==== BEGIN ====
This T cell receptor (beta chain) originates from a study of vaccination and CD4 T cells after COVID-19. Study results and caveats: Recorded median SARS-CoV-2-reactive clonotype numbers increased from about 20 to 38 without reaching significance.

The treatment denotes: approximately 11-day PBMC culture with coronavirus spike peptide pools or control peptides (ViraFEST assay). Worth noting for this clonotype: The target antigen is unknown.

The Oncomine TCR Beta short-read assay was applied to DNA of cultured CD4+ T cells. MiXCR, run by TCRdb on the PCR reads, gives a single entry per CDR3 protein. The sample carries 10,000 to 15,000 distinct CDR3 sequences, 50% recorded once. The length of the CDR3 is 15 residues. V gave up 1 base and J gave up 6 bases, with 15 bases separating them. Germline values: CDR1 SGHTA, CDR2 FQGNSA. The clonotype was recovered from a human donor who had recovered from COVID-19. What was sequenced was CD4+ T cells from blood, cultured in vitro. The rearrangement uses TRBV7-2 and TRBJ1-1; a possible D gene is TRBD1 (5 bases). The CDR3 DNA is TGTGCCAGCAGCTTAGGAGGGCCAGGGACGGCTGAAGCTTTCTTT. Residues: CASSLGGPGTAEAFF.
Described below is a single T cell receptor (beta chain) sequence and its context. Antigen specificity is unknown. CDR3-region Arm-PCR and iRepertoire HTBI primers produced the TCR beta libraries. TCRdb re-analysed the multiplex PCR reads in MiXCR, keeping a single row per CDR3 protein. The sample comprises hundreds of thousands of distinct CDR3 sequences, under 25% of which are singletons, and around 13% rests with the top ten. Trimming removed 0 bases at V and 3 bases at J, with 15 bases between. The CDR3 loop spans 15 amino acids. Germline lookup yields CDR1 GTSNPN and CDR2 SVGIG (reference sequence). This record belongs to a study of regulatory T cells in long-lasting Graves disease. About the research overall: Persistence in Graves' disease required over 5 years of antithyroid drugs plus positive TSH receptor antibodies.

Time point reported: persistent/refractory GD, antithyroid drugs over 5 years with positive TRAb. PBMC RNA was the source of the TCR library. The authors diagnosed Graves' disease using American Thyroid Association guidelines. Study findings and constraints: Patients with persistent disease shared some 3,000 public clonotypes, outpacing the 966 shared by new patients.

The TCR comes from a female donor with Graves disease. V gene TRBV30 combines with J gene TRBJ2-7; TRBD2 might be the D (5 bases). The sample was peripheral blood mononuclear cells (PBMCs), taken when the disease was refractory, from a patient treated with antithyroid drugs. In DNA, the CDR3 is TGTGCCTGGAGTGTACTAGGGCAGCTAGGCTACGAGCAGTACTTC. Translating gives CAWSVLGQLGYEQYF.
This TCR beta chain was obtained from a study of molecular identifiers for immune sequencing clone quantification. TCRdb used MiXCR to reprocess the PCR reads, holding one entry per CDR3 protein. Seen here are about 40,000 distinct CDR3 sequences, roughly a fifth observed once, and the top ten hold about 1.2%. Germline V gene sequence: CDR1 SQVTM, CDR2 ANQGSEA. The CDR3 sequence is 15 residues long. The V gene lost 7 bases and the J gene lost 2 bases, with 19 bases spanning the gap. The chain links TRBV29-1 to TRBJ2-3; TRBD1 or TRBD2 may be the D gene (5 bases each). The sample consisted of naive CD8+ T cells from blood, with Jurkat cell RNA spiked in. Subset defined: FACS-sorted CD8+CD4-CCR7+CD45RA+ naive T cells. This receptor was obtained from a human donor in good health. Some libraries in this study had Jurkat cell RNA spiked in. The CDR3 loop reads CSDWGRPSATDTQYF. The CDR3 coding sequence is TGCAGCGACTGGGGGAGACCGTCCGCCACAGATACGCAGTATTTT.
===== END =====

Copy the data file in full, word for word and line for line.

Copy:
This T cell receptor (beta chain) originates from a study of vaccination and CD4 T cells after COVID-19. Study results and caveats: Recorded median SARS-CoV-2-reactive clonotype numbers increased from about 20 to 38 without reaching significance.

The treatment denotes: approximately 11-day PBMC culture with coronavirus spike peptide pools or control peptides (ViraFEST assay). Worth noting for this clonotype: The target antigen is unknown.

The Oncomine TCR Beta short-read assay was applied to DNA of cultured CD4+ T cells. MiXCR, run by TCRdb on the PCR reads, gives a single entry per CDR3 protein. The sample carries 10,000 to 15,000 distinct CDR3 sequences, 50% recorded once. The length of the CDR3 is 15 residues. V gave up 1 base and J gave up 6 bases, with 15 bases separating them. Germline values: CDR1 SGHTA, CDR2 FQGNSA. The clonotype was recovered from a human donor who had recovered from COVID-19. What was sequenced was CD4+ T cells from blood, cultured in vitro. The rearrangement uses TRBV7-2 and TRBJ1-1; a possible D gene is TRBD1 (5 bases). The CDR3 DNA is TGTGCCAGCAGCTTAGGAGGGCCAGGGACGGCTGAAGCTTTCTTT. Residues: CASSLGGPGTAEAFF.
Described below is a single T cell receptor (beta chain) sequence and its context. Antigen specificity is unknown. CDR3-region Arm-PCR and iRepertoire HTBI primers produced the TCR beta libraries. TCRdb re-analysed the multiplex PCR reads in MiXCR, keeping a single row per CDR3 protein. The sample comprises hundreds of thousands of distinct CDR3 sequences, under 25% of which are singletons, and around 13% rests with the top ten. Trimming removed 0 bases at V and 3 bases at J, with 15 bases between. The CDR3 loop spans 15 amino acids. Germline lookup yields CDR1 GTSNPN and CDR2 SVGIG (reference sequence). This record belongs to a study of regulatory T cells in long-lasting Graves disease. About the research overall: Persistence in Graves' disease required over 5 years of antithyroid drugs plus positive TSH receptor antibodies.

Time point reported: persistent/refractory GD, antithyroid drugs over 5 years with positive TRAb. PBMC RNA was the source of the TCR library. The authors diagnosed Graves' disease using American Thyroid Association guidelines. Study findings and constraints: Patients with persistent disease shared some 3,000 public clonotypes, outpacing the 966 shared by new patients.

The TCR comes from a female donor with Graves disease. V gene TRBV30 combines with J gene TRBJ2-7; TRBD2 might be the D (5 bases). The sample was peripheral blood mononuclear cells (PBMCs), taken when the disease was refractory, from a patient treated with antithyroid drugs. In DNA, the CDR3 is TGTGCCTGGAGTGTACTAGGGCAGCTAGGCTACGAGCAGTACTTC. Translating gives CAWSVLGQLGYEQYF.
This TCR beta chain was obtained from a study of molecular identifiers for immune sequencing clone quantification. TCRdb used MiXCR to reprocess the PCR reads, holding one entry per CDR3 protein. Seen here are about 40,000 distinct CDR3 sequences, roughly a fifth observed once, and the top ten hold about 1.2%. Germline V gene sequence: CDR1 SQVTM, CDR2 ANQGSEA. The CDR3 sequence is 15 residues long. The V gene lost 7 bases and the J gene lost 2 bases, with 19 bases spanning the gap. The chain links TRBV29-1 to TRBJ2-3; TRBD1 or TRBD2 may be the D gene (5 bases each). The sample consisted of naive CD8+ T cells from blood, with Jurkat cell RNA spiked in. Subset defined: FACS-sorted CD8+CD4-CCR7+CD45RA+ naive T cells. This receptor was obtained from a human donor in good health. Some libraries in this study had Jurkat cell RNA spiked in. The CDR3 loop reads CSDWGRPSATDTQYF. The CDR3 coding sequence is TGCAGCGACTGGGGGAGACCGTCCGCCACAGATACGCAGTATTTT.